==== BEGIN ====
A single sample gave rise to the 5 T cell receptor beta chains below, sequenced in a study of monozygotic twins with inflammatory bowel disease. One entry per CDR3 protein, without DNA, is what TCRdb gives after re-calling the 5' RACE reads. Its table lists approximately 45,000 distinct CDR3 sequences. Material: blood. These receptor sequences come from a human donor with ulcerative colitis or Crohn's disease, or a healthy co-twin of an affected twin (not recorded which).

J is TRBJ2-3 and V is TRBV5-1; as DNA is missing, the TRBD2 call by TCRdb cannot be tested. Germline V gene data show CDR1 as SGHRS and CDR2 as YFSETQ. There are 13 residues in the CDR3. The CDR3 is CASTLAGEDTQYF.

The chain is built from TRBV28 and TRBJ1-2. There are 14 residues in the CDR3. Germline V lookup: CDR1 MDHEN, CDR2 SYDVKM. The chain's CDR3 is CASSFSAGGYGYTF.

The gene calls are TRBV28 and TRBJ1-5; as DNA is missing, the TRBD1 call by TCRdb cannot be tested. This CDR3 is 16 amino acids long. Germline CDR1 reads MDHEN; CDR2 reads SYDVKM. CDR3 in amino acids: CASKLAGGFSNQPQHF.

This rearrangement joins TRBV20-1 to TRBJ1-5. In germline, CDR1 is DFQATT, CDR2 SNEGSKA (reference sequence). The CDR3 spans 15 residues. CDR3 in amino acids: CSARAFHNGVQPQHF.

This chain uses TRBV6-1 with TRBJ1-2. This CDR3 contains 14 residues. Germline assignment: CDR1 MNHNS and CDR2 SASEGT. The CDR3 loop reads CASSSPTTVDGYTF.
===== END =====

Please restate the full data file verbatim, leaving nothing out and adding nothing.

A single sample gave rise to the 5 T cell receptor beta chains below, sequenced in a study of monozygotic twins with inflammatory bowel disease. One entry per CDR3 protein, without DNA, is what TCRdb gives after re-calling the 5' RACE reads. Its table lists approximately 45,000 distinct CDR3 sequences. Material: blood. These receptor sequences come from a human donor with ulcerative colitis or Crohn's disease, or a healthy co-twin of an affected twin (not recorded which).

J is TRBJ2-3 and V is TRBV5-1; as DNA is missing, the TRBD2 call by TCRdb cannot be tested. Germline V gene data show CDR1 as SGHRS and CDR2 as YFSETQ. There are 13 residues in the CDR3. The CDR3 is CASTLAGEDTQYF.

The chain is built from TRBV28 and TRBJ1-2. There are 14 residues in the CDR3. Germline V lookup: CDR1 MDHEN, CDR2 SYDVKM. The chain's CDR3 is CASSFSAGGYGYTF.

The gene calls are TRBV28 and TRBJ1-5; as DNA is missing, the TRBD1 call by TCRdb cannot be tested. This CDR3 is 16 amino acids long. Germline CDR1 reads MDHEN; CDR2 reads SYDVKM. CDR3 in amino acids: CASKLAGGFSNQPQHF.

This rearrangement joins TRBV20-1 to TRBJ1-5. In germline, CDR1 is DFQATT, CDR2 SNEGSKA (reference sequence). The CDR3 spans 15 residues. CDR3 in amino acids: CSARAFHNGVQPQHF.

This chain uses TRBV6-1 with TRBJ1-2. This CDR3 contains 14 residues. Germline assignment: CDR1 MNHNS and CDR2 SASEGT. The CDR3 loop reads CASSSPTTVDGYTF.